There are a couple of historic old west towns along the way that are well worth checking out. The town of Creede was once a booming silver mining camp back in the late 1800s and this town has risen in popularity as a summer season destination in recent years. Little old wild west towns in the mountains are always a great weekender draw, especially for motorbike and car touring clubs while the weather is warm. The little town of Creede can get crowded fast in the busy summer season, but during autumn Creede looks more like a ghost town. This is because the daytime temperatures can be downright chilly at this high elevation and there is still not enough snow on the ground for the winter sports season to get underway. If you ever wanted to take pictures of old historic Creede without a crowd of tourists standing in front of the camera, then the autumn season is the time to go! Besides, the shops that are open sure will appreciate the business even more.
Another famous old west town a little further on up the road is Lake City. In modern times, Lake City is most often thought of as being an access point for the Alpine Loop Jeep trails. The Alpine Loop is world famous for being a 4x4 haven and these rough dirt mountain roads connect with many of the historic mining towns in the San Juan Mountains. From Lake City, a 4×4 enthusiast can tour the dirt roads through a couple of challenging mountain passes to get to Animas Forks and Silverton. Lake City is a busy summertime 4×4 destination, but the dirt roads through the mountains are closed after the first snow. Just like with Creede, the accommodations and amenities will be limited during the short fall season in Lake City, so it is best to plan accordingly.
On a side note, there is something else that Lake City is famous for and it has to do with cannibalism. Yes, there was a bit of a Donner dinner party event going on in Lake City back in the days of the old wild west! The Alferd Packer Massacre Site can be accessed year round and this roadside attraction is well worth checking out when doing this scenic drive.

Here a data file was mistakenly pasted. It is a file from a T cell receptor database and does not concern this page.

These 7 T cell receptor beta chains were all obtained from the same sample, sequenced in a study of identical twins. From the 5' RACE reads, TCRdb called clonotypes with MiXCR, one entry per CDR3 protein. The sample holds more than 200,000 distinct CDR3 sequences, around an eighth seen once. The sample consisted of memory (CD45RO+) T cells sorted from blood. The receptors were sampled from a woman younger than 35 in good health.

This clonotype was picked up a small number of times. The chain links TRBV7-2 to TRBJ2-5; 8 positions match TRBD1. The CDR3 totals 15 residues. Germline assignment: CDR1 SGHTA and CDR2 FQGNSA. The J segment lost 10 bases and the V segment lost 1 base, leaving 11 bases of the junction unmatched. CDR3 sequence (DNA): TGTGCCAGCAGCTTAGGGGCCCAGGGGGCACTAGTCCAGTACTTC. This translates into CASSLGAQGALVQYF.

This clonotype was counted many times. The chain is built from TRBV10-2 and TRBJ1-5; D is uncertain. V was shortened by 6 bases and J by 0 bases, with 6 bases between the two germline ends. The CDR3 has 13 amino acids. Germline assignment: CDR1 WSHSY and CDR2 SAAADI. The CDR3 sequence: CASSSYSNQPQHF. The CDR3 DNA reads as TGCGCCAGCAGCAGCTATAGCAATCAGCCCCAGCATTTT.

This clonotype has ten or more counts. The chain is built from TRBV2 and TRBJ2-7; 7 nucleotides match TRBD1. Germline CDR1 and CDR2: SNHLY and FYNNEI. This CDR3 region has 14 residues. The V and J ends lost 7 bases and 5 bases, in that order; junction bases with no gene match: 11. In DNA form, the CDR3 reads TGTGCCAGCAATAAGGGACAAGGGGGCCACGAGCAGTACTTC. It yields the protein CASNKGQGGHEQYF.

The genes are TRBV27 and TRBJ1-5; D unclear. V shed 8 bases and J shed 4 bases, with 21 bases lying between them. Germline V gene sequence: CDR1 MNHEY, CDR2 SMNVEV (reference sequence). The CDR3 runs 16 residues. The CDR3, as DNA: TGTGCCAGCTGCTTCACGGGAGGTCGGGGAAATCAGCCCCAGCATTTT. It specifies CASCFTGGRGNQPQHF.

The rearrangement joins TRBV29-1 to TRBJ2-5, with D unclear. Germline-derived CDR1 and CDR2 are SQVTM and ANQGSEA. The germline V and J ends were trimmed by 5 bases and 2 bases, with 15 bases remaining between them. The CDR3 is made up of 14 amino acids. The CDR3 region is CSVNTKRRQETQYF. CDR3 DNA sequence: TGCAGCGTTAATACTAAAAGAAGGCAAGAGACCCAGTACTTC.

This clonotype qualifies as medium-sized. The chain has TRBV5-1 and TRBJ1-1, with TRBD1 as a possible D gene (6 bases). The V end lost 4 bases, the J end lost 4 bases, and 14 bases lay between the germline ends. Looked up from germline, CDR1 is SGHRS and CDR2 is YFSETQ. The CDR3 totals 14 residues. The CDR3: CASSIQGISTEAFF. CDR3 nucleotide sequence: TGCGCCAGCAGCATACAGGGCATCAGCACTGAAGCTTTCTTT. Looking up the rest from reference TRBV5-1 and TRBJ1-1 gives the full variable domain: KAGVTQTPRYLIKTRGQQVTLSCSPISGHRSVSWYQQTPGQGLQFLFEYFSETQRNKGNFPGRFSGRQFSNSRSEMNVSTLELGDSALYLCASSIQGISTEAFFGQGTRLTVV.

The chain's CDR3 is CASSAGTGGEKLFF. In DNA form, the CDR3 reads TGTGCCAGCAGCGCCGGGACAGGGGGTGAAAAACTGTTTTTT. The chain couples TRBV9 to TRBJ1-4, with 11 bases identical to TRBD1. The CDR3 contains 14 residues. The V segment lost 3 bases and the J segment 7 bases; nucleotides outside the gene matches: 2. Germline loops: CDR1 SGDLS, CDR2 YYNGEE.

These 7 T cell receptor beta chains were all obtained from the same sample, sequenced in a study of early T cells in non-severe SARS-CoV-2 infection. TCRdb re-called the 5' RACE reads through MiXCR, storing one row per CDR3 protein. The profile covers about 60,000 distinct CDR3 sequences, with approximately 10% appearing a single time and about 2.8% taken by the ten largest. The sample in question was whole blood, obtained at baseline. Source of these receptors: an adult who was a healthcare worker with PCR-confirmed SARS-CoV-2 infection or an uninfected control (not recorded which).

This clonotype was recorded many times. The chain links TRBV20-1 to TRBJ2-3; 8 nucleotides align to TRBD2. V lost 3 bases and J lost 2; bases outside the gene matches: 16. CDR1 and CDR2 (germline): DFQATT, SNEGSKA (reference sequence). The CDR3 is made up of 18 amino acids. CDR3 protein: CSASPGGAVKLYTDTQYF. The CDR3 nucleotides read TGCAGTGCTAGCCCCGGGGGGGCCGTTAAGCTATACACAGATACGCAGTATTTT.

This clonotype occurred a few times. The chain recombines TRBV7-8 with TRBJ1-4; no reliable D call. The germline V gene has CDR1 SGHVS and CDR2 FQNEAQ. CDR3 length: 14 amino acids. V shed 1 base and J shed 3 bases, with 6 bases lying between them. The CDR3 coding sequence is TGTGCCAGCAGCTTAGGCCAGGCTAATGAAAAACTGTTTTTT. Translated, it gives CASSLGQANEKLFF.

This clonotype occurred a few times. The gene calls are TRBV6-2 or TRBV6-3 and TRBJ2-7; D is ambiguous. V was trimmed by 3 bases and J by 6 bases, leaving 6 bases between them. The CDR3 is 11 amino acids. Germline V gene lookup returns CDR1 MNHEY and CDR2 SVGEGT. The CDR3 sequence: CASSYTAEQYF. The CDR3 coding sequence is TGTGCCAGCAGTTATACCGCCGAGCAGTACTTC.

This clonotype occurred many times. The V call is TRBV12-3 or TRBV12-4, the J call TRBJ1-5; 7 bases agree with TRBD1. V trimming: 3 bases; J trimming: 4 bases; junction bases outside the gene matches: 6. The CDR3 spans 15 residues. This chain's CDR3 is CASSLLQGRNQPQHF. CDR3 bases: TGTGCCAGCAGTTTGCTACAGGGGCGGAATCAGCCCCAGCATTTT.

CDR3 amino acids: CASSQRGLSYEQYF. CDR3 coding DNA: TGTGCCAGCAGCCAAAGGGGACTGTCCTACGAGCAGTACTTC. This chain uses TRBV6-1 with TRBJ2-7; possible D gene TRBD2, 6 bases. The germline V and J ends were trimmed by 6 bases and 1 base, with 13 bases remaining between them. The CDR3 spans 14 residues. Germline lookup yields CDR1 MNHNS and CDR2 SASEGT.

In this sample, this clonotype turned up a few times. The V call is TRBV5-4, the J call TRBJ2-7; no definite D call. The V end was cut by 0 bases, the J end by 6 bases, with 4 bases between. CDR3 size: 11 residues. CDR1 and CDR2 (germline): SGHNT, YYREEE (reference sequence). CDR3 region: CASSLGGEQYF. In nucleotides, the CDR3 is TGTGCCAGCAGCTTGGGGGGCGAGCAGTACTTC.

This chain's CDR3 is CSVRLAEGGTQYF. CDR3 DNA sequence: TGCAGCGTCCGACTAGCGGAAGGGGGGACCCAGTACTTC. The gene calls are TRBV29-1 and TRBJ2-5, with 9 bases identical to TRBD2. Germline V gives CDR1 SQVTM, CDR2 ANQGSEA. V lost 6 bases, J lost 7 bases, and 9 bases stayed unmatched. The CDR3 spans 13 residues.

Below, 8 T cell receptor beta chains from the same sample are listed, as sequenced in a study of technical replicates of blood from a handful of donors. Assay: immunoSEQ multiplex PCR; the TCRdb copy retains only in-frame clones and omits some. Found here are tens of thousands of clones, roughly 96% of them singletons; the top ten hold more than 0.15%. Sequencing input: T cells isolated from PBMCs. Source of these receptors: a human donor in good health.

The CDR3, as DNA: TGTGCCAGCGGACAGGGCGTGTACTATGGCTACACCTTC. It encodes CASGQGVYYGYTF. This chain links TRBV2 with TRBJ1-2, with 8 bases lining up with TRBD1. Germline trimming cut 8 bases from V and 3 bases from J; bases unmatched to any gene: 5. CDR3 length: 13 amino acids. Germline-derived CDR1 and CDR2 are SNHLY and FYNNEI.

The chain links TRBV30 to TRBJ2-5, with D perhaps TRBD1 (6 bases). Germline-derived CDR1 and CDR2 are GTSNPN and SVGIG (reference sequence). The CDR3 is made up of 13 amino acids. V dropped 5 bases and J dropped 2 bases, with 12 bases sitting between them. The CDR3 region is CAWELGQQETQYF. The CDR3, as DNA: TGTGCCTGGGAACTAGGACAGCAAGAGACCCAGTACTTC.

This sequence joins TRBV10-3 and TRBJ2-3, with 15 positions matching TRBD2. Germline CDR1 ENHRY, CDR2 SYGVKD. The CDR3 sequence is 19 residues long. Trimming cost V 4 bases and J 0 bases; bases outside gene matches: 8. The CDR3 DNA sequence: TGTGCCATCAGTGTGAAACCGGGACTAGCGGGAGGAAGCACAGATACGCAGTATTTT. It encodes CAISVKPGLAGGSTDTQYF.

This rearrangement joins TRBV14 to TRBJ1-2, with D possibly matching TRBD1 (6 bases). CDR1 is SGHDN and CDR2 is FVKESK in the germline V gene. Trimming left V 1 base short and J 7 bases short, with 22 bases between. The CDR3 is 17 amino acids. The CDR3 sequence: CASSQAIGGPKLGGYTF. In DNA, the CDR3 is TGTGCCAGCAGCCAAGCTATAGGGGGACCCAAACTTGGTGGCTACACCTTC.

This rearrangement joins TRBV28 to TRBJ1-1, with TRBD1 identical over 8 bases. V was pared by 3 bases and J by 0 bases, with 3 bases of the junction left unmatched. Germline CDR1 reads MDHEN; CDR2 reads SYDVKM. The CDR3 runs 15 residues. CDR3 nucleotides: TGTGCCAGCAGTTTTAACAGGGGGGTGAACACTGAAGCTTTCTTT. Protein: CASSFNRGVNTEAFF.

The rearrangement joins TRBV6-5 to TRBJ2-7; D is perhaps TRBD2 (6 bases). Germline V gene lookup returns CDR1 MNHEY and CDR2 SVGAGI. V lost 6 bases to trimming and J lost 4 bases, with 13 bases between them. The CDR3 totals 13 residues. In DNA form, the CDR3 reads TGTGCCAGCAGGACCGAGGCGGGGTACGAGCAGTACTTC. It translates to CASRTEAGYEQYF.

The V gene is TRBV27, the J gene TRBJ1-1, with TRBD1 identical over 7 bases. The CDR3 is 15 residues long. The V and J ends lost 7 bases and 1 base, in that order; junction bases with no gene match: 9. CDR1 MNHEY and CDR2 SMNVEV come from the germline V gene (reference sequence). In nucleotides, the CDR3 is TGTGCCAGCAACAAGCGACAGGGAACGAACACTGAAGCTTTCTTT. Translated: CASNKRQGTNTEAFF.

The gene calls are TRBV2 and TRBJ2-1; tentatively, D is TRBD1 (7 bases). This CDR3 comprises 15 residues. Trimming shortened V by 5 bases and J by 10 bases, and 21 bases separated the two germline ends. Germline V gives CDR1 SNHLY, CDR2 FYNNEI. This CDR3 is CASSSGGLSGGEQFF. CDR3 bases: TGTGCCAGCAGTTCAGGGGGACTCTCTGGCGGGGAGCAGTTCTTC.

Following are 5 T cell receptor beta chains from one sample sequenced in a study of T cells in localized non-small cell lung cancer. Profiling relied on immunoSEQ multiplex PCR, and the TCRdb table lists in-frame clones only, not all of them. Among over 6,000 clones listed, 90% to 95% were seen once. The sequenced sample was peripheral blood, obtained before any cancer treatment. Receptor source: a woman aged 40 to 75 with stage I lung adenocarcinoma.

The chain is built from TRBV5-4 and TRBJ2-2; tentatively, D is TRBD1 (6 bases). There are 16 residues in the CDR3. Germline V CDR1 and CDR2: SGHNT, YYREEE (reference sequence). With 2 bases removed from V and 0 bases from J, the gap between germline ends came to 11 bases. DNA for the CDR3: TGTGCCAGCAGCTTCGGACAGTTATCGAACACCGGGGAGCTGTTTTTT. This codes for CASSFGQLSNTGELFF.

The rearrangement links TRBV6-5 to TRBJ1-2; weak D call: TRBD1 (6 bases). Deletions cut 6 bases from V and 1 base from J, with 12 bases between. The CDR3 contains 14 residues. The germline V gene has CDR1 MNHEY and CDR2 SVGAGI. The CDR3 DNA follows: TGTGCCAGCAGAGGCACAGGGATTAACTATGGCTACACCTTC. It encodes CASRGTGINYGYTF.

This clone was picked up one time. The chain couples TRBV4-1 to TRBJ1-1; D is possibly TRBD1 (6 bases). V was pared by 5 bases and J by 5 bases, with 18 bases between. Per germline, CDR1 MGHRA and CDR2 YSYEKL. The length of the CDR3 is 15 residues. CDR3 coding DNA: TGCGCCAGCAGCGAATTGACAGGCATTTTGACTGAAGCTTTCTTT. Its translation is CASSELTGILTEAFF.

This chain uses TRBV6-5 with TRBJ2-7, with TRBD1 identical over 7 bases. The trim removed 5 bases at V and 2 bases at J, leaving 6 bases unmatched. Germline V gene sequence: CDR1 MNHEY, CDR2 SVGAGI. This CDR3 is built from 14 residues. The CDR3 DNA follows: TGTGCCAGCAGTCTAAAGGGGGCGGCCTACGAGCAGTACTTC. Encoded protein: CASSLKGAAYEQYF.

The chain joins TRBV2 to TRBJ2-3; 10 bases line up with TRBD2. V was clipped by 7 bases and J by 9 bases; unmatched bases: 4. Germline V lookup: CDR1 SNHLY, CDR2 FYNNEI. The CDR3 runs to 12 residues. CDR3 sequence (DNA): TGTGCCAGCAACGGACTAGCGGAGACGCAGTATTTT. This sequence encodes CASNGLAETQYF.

The Rio Grande is one of the most famous rivers in North America and Colorado SR 149 follows this old river every inch of the way. For those who wondered where the headwaters are located, there is a spot on the map high in the mountains just east of Silverton where the mountain springs and the spring season snow melt feed the Rio Grande headwaters. As the Rio Grande River heads downhill from the mountain peaks, it reaches the high elevation meadows, where the river seems to meander aimlessly. As the river gains volume going downhill, it becomes more of a force to be reckoned with and the riverbed becomes more clearly defined. In some places in this region, the mighty Rio Grande River has cut deep canyons and there are sections of white water rapids, but for the most part this river lazily makes its way downhill. The views of the Rio Grande River from the roadside are what memories are made of, so be sure to stop to enjoy the majestic scenery while passing through!
If taking a scenic drive after the first snow kisses the Rocky Mountains in the fall season sounds like a relaxing way to spend the day, then Colorado Highway 149 through the Rio Grande National Forest will be to your liking! There is plenty of cool fresh air to breathe, cobalt blue skies and the panoramic views stretch out forever. Following the famous Rio Grande River up to its headwaters is also part of the enchantment. The trip through the Rio Grande National Forest is a scenic drive like no other, especially when the first snow of winter arrives during the autumn season!